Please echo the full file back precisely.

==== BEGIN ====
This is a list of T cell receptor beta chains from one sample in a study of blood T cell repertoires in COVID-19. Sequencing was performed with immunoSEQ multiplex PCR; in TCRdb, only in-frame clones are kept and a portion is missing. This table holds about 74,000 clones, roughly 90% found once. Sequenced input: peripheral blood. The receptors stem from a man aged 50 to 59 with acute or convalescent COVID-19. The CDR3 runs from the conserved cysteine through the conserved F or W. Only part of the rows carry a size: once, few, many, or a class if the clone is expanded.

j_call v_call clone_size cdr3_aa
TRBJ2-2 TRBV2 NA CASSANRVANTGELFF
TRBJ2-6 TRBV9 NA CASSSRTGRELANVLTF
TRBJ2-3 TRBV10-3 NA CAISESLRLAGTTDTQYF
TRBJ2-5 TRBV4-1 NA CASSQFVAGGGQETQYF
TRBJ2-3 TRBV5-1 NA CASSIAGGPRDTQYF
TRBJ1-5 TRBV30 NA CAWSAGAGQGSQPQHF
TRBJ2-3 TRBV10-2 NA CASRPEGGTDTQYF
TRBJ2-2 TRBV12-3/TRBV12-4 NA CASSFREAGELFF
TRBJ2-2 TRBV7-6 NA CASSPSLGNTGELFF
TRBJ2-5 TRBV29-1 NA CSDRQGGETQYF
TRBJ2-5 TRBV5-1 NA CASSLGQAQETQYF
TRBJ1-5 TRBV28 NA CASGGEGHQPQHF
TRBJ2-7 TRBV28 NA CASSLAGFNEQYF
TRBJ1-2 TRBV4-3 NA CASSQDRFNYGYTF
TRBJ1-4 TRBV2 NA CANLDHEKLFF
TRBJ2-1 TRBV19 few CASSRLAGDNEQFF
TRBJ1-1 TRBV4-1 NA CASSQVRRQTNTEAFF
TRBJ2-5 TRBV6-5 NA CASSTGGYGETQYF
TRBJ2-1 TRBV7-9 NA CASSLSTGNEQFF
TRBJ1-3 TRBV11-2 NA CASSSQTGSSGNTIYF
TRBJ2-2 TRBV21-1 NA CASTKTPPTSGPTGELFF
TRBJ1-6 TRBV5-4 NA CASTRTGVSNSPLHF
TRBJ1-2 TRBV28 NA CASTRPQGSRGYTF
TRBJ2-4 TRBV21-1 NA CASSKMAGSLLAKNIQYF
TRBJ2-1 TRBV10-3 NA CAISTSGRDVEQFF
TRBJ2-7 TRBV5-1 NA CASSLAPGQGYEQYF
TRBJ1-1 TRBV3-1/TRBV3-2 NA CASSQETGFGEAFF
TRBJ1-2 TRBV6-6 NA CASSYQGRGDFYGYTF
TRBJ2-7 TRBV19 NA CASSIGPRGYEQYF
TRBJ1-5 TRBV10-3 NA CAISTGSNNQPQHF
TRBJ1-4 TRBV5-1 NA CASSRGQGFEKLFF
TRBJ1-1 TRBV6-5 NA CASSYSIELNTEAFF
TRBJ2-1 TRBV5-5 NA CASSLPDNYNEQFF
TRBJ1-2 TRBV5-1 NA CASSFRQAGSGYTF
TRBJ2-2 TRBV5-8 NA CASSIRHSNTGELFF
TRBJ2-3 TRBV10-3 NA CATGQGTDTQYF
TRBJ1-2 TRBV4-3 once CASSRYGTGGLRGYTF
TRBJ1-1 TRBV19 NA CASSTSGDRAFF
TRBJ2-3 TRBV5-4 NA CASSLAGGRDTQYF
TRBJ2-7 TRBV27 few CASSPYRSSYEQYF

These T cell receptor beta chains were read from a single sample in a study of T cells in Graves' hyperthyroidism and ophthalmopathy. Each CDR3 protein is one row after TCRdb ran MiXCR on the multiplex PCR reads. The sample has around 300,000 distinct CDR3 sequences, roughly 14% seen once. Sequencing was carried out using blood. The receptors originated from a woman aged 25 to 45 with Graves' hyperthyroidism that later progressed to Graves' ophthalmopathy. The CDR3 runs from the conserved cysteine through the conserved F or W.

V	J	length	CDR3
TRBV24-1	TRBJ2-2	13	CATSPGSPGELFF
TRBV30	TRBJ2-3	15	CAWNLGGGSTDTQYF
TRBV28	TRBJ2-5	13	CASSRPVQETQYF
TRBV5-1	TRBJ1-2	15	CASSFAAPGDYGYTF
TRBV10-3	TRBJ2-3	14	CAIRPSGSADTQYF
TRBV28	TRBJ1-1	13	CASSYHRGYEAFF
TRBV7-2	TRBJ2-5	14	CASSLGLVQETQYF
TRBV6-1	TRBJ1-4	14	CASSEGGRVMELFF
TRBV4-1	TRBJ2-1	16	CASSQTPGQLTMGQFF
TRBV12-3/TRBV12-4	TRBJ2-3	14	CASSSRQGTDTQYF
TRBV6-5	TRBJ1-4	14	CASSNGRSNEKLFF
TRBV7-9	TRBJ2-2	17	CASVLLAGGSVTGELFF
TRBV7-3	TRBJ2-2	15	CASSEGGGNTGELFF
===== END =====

This is a list of T cell receptor beta chains from one sample in a study of blood T cell repertoires in COVID-19. Sequencing was performed with immunoSEQ multiplex PCR; in TCRdb, only in-frame clones are kept and a portion is missing. This table holds about 74,000 clones, roughly 90% found once. Sequenced input: peripheral blood. The receptors stem from a man aged 50 to 59 with acute or convalescent COVID-19. The CDR3 runs from the conserved cysteine through the conserved F or W. Only part of the rows carry a size: once, few, many, or a class if the clone is expanded.

j_call v_call clone_size cdr3_aa
TRBJ2-2 TRBV2 NA CASSANRVANTGELFF
TRBJ2-6 TRBV9 NA CASSSRTGRELANVLTF
TRBJ2-3 TRBV10-3 NA CAISESLRLAGTTDTQYF
TRBJ2-5 TRBV4-1 NA CASSQFVAGGGQETQYF
TRBJ2-3 TRBV5-1 NA CASSIAGGPRDTQYF
TRBJ1-5 TRBV30 NA CAWSAGAGQGSQPQHF
TRBJ2-3 TRBV10-2 NA CASRPEGGTDTQYF
TRBJ2-2 TRBV12-3/TRBV12-4 NA CASSFREAGELFF
TRBJ2-2 TRBV7-6 NA CASSPSLGNTGELFF
TRBJ2-5 TRBV29-1 NA CSDRQGGETQYF
TRBJ2-5 TRBV5-1 NA CASSLGQAQETQYF
TRBJ1-5 TRBV28 NA CASGGEGHQPQHF
TRBJ2-7 TRBV28 NA CASSLAGFNEQYF
TRBJ1-2 TRBV4-3 NA CASSQDRFNYGYTF
TRBJ1-4 TRBV2 NA CANLDHEKLFF
TRBJ2-1 TRBV19 few CASSRLAGDNEQFF
TRBJ1-1 TRBV4-1 NA CASSQVRRQTNTEAFF
TRBJ2-5 TRBV6-5 NA CASSTGGYGETQYF
TRBJ2-1 TRBV7-9 NA CASSLSTGNEQFF
TRBJ1-3 TRBV11-2 NA CASSSQTGSSGNTIYF
TRBJ2-2 TRBV21-1 NA CASTKTPPTSGPTGELFF
TRBJ1-6 TRBV5-4 NA CASTRTGVSNSPLHF
TRBJ1-2 TRBV28 NA CASTRPQGSRGYTF
TRBJ2-4 TRBV21-1 NA CASSKMAGSLLAKNIQYF
TRBJ2-1 TRBV10-3 NA CAISTSGRDVEQFF
TRBJ2-7 TRBV5-1 NA CASSLAPGQGYEQYF
TRBJ1-1 TRBV3-1/TRBV3-2 NA CASSQETGFGEAFF
TRBJ1-2 TRBV6-6 NA CASSYQGRGDFYGYTF
TRBJ2-7 TRBV19 NA CASSIGPRGYEQYF
TRBJ1-5 TRBV10-3 NA CAISTGSNNQPQHF
TRBJ1-4 TRBV5-1 NA CASSRGQGFEKLFF
TRBJ1-1 TRBV6-5 NA CASSYSIELNTEAFF
TRBJ2-1 TRBV5-5 NA CASSLPDNYNEQFF
TRBJ1-2 TRBV5-1 NA CASSFRQAGSGYTF
TRBJ2-2 TRBV5-8 NA CASSIRHSNTGELFF
TRBJ2-3 TRBV10-3 NA CATGQGTDTQYF
TRBJ1-2 TRBV4-3 once CASSRYGTGGLRGYTF
TRBJ1-1 TRBV19 NA CASSTSGDRAFF
TRBJ2-3 TRBV5-4 NA CASSLAGGRDTQYF
TRBJ2-7 TRBV27 few CASSPYRSSYEQYF

These T cell receptor beta chains were read from a single sample in a study of T cells in Graves' hyperthyroidism and ophthalmopathy. Each CDR3 protein is one row after TCRdb ran MiXCR on the multiplex PCR reads. The sample has around 300,000 distinct CDR3 sequences, roughly 14% seen once. Sequencing was carried out using blood. The receptors originated from a woman aged 25 to 45 with Graves' hyperthyroidism that later progressed to Graves' ophthalmopathy. The CDR3 runs from the conserved cysteine through the conserved F or W.

V	J	length	CDR3
TRBV24-1	TRBJ2-2	13	CATSPGSPGELFF
TRBV30	TRBJ2-3	15	CAWNLGGGSTDTQYF
TRBV28	TRBJ2-5	13	CASSRPVQETQYF
TRBV5-1	TRBJ1-2	15	CASSFAAPGDYGYTF
TRBV10-3	TRBJ2-3	14	CAIRPSGSADTQYF
TRBV28	TRBJ1-1	13	CASSYHRGYEAFF
TRBV7-2	TRBJ2-5	14	CASSLGLVQETQYF
TRBV6-1	TRBJ1-4	14	CASSEGGRVMELFF
TRBV4-1	TRBJ2-1	16	CASSQTPGQLTMGQFF
TRBV12-3/TRBV12-4	TRBJ2-3	14	CASSSRQGTDTQYF
TRBV6-5	TRBJ1-4	14	CASSNGRSNEKLFF
TRBV7-9	TRBJ2-2	17	CASVLLAGGSVTGELFF
TRBV7-3	TRBJ2-2	15	CASSEGGGNTGELFF